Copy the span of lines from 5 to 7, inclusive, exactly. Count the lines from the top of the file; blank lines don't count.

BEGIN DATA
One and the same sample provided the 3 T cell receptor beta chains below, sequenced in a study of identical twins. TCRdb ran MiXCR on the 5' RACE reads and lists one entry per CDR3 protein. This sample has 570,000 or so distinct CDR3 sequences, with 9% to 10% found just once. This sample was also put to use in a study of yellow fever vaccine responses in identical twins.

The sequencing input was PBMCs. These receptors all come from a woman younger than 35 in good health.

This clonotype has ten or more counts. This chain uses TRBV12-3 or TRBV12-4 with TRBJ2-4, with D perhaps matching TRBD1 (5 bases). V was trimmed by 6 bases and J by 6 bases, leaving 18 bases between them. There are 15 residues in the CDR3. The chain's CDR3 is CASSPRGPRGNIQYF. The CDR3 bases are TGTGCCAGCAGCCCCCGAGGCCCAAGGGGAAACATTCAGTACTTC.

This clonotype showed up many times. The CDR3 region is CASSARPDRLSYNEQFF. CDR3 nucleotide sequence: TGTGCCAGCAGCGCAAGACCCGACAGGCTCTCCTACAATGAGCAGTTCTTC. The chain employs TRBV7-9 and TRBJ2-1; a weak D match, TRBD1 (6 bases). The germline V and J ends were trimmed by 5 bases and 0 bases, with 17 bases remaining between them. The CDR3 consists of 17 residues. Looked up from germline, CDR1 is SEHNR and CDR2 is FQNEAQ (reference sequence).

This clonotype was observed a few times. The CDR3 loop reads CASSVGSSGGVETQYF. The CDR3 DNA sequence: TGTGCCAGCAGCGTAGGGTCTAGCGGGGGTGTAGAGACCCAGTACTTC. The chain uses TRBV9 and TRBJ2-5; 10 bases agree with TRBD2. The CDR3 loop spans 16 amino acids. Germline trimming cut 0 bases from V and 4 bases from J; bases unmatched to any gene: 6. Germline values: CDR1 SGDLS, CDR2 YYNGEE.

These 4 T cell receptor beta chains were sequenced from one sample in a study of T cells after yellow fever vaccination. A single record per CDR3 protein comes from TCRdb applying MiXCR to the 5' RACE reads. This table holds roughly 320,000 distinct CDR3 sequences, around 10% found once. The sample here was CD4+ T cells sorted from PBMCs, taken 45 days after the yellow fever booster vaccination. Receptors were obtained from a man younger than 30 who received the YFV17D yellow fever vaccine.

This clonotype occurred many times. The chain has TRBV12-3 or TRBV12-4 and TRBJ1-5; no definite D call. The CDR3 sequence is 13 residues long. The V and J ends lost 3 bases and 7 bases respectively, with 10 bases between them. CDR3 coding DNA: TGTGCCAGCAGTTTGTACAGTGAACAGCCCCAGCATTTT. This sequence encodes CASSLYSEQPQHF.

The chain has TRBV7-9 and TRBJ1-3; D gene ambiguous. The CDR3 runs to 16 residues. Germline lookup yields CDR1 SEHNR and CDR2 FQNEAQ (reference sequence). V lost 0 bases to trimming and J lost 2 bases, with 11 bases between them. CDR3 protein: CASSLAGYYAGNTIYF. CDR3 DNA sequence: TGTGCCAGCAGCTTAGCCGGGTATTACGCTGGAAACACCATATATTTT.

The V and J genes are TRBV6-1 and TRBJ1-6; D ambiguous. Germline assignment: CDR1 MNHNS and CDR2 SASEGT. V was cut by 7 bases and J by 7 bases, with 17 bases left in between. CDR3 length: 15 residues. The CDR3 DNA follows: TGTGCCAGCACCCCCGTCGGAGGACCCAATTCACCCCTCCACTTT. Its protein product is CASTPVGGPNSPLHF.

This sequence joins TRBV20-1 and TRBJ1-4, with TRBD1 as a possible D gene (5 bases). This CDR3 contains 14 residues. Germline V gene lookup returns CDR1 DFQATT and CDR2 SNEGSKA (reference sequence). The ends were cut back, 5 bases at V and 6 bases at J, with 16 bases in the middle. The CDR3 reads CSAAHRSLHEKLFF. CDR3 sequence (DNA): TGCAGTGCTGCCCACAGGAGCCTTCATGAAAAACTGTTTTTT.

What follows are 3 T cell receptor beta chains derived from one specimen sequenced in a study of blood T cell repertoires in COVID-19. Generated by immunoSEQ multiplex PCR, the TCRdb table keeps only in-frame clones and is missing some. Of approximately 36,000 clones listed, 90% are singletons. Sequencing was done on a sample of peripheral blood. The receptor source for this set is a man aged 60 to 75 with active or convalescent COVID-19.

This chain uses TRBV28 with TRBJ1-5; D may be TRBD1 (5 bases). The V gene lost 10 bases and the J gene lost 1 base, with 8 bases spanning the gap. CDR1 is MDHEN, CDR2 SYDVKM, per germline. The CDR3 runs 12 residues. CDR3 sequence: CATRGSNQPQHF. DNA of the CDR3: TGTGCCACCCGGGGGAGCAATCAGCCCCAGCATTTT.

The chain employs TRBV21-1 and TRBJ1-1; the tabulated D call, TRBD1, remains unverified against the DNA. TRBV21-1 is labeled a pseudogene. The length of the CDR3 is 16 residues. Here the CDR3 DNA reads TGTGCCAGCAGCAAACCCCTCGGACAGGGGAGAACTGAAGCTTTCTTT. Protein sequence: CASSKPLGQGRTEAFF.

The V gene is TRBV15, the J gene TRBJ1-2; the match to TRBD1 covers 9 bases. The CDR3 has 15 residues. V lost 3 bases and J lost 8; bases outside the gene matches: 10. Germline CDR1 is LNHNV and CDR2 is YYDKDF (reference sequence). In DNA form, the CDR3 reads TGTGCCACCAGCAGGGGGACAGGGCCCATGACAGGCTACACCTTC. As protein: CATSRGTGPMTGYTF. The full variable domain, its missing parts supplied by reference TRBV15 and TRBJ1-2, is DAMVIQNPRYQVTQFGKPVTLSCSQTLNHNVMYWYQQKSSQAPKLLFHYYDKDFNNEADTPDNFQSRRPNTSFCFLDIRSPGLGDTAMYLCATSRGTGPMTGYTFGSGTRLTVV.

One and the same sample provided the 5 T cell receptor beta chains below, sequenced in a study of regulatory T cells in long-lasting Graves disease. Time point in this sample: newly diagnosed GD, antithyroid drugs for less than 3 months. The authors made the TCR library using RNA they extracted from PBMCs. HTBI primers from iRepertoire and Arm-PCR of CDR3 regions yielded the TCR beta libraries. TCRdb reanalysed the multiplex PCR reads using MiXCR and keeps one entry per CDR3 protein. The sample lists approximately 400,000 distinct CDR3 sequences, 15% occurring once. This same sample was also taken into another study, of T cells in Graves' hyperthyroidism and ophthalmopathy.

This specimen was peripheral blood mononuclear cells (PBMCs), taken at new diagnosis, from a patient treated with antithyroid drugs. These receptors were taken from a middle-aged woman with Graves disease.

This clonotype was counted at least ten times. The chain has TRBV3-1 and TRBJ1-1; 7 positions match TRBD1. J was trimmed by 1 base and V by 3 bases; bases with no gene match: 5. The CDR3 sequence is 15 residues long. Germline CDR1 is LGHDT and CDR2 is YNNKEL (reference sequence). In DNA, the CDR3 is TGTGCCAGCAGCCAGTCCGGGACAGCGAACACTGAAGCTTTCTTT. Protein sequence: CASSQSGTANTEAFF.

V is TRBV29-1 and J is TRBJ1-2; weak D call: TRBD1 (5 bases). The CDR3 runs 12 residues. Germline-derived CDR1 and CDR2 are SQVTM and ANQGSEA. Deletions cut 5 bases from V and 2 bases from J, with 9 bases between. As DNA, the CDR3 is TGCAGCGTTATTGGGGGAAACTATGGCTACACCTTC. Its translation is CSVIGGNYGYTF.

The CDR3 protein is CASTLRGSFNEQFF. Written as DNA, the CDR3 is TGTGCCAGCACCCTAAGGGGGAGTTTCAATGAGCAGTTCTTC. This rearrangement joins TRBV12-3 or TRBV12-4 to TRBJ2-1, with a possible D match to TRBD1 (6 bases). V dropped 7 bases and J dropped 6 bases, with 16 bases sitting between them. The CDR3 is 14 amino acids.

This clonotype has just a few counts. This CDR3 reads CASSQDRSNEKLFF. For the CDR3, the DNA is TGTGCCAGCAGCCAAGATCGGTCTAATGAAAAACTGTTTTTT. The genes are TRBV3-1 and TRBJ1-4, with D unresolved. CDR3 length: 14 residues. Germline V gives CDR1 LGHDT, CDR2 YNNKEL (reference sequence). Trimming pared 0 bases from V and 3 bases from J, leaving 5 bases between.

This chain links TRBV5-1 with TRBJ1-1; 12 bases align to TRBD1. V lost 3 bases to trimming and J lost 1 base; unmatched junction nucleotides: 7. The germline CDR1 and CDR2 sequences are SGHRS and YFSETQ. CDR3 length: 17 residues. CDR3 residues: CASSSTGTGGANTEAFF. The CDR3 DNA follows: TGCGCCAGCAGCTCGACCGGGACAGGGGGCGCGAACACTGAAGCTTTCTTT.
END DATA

This clonotype was observed a few times. The CDR3 loop reads CASSVGSSGGVETQYF. The CDR3 DNA sequence: TGTGCCAGCAGCGTAGGGTCTAGCGGGGGTGTAGAGACCCAGTACTTC. The chain uses TRBV9 and TRBJ2-5; 10 bases agree with TRBD2. The CDR3 loop spans 16 amino acids. Germline trimming cut 0 bases from V and 4 bases from J; bases unmatched to any gene: 6. Germline values: CDR1 SGDLS, CDR2 YYNGEE.

These 4 T cell receptor beta chains were sequenced from one sample in a study of T cells after yellow fever vaccination. A single record per CDR3 protein comes from TCRdb applying MiXCR to the 5' RACE reads. This table holds roughly 320,000 distinct CDR3 sequences, around 10% found once. The sample here was CD4+ T cells sorted from PBMCs, taken 45 days after the yellow fever booster vaccination. Receptors were obtained from a man younger than 30 who received the YFV17D yellow fever vaccine.

This clonotype occurred many times. The chain has TRBV12-3 or TRBV12-4 and TRBJ1-5; no definite D call. The CDR3 sequence is 13 residues long. The V and J ends lost 3 bases and 7 bases respectively, with 10 bases between them. CDR3 coding DNA: TGTGCCAGCAGTTTGTACAGTGAACAGCCCCAGCATTTT. This sequence encodes CASSLYSEQPQHF.